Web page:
Monday, 17 April 2017

Motherhood: Five Things I Said I'd Never Do

'My baby will absolutely, definitely not have a dummy'. I laugh when I think about how strongly I felt about things like this before she was here. A neighbour recently said to me (as I rolled my eyes and popped the baby's dummy in) 'I was the perfect mother until I had a baby'. I think this is probably true of quite a few of us. It's so easy to say what you will and won't do when you become a mother. The reality is often quite different to the theory. To be the perfect mother requires having a perfect baby, and by that I mean a textbook baby, and you know what? I'm yet to come across one. So here we are, me and the little one, getting through by doing a whole load of the things that I said I'd never do...

1. The Drugs
She's on Ranitidine to neutralise the acid in her stomach, so that it doesn't burn her pipes. The route here went via Gaviscon which for some reason I felt more OK with giving her but it created one problem as it solved another and a fifteen week old baby with constipation is no fun. At all. The doctor wasn't thrilled to prescribe it and I'm not thrilled to be giving her it but the other option is a baby that screams in pain from one feed to the next as her body ejects milk from her stomach and that's no good either.

2. The Dummy
We gave in to the dummy during week three. I cried. I felt like the worst mother in the world, I refused for her to be seen in public with it and looking back I have no idea why. There seems to be a anti-dummy culture in this country and I'm not quite sure where it comes from. It comforts her, it helps her settle herself to sleep and it stops her from turning into a beetroot with fury while we work out quite what it is that she wants. Next time, I'll be packing one in my hospital bag. Oh, and yes, we'll have to get her to stop using it at some point in the future but I'll deal with what the future has to offer when we're in it. I have a funny feeling that weaning a child off a dummy won't be as great a challenge as I imagine.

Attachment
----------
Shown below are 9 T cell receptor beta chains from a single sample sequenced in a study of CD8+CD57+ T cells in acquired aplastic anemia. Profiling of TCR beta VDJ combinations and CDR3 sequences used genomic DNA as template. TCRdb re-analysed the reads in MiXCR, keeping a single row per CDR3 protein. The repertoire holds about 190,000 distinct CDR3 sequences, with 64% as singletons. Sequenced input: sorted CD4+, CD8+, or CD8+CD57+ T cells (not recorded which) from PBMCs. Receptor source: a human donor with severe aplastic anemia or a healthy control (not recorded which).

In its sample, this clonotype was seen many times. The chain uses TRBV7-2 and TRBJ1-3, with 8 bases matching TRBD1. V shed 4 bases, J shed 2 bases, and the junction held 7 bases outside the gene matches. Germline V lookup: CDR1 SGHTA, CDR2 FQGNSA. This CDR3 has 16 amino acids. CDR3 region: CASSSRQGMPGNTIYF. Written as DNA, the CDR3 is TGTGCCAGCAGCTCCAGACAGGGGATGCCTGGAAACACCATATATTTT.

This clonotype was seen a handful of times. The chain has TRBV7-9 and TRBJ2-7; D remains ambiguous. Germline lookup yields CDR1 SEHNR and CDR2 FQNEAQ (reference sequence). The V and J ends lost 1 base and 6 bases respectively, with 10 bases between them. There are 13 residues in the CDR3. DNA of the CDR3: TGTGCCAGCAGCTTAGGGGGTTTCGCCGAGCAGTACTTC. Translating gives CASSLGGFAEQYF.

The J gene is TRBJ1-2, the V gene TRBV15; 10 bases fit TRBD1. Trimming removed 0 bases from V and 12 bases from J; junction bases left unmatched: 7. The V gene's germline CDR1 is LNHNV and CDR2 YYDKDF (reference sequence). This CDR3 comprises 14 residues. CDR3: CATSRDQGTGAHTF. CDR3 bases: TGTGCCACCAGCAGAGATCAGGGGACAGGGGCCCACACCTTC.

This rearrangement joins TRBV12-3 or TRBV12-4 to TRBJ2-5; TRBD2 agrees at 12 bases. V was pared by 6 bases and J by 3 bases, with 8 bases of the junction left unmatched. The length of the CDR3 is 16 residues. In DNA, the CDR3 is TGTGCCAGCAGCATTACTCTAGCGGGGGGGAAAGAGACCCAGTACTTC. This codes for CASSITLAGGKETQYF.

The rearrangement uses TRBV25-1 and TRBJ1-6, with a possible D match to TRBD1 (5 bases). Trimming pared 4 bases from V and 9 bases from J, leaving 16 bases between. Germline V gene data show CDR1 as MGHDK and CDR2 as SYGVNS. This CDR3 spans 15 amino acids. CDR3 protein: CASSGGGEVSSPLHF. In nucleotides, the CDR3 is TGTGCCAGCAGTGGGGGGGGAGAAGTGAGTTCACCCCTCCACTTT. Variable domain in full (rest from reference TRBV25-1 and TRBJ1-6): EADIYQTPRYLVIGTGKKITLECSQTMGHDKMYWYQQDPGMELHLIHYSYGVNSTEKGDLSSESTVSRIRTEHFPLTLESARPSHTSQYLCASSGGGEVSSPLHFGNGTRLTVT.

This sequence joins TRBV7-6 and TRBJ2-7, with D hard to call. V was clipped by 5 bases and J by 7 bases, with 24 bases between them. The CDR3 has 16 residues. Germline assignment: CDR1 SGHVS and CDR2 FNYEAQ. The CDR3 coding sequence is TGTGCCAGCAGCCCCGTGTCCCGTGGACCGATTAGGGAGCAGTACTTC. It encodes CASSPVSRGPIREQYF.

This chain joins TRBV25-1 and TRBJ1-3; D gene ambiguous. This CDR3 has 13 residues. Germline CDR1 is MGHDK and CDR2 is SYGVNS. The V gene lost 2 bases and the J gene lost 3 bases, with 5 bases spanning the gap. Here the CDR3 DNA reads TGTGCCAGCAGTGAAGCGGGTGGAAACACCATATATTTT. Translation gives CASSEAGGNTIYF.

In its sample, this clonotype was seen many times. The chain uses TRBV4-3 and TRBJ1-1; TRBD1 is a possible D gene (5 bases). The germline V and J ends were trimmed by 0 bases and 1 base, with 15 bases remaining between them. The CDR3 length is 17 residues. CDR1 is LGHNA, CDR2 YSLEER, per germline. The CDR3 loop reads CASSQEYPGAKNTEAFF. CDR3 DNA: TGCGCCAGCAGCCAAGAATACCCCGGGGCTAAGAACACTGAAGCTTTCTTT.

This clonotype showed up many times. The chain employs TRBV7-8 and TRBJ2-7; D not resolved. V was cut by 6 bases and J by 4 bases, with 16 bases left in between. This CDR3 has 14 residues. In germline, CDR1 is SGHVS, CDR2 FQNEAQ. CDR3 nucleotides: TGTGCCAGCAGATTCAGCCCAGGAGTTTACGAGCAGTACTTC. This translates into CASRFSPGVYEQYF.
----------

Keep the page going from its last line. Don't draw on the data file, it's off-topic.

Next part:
3. The Electric and Bouncy Chairs
I have both. I started with neither and my mum still chuckles to herself when I put her in one of her chairs because pre-baby I was convinced of this fantasy that she would learn to lie happily in her cot or pram if we didn't introduce these seats. Sometimes she does lie in her cot, sometimes she likes a change of scenery and I joke (it's not a joke) that my day is mostly spent moving her between different receptacles. I bought the Joie Serina (second hand from Shpock) after we tried her in my friend's one and she was quiet for ages in it. It has a light, classical music, a swing function and a vibrate function. I'm not sure that it keeps her quiet for any longer than the ones with just the vibrate setting but it's good to have options. We also have the BabyBjorn Bouncer Bliss. This is light and mobile, I can take it into the bathroom while I shower, into the garden and fold it down to put in the car when we visit friends. It bounces when she kicks and she loves it.

4. The Stroller
Someone gave my mum a stroller, it's a Mamas and Papas fold up, and it takes up approximately 1% of the space in the car as my beloved Joolz Geo. I said that she'd definitely be lying flat in the pram until she was six months, then we went to Ikea and needed space in the car so that we could actually make a purchase larger than the essential pack of three scissors. Out came the stroller, in went the baby. She bloody loved it. It kept her amused for longer than she would be in the pram and it did lie flat enough for her to nap in. Now I'm torn between taking the bassinet with us on holiday or switching the Joolz to the stroller option.

5. The TV
I'm not much of a TV watcher, it was rarely on in our house before this little amusement craving human landed, it was definitely never on in the day and I had this idea that she would lie quietly playing with a toy while I got stuff done. Sometimes she does...and sometimes Mr Tumble takes on the childcare while I have a shower. I still try not to leave her in front of the TV if I can avoid it but if I'm going to park her in view of the box, she might as well be learning nursery rhymes and questionable sign language rather than BBC1's offering of house auctions and rental yields from 2004.

We're sixteen weeks in and I have a feeling there will be a few more of these lists in the months to come. Is there anything you've made a U-turn on? I'd love to know in the comments below.
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1 comment

  1. I totally agree! We caved on the dummy in week 5 and never looked back. Future me can deal with the weaning issue but present me is enjoying the ability to snooze my baby for a good half an hour's extra sleep (also something I didn't think I would do). It's also musical chairs/ playmats/ cot in our house too. Certain you are doing a fantastic job at motherhood. X

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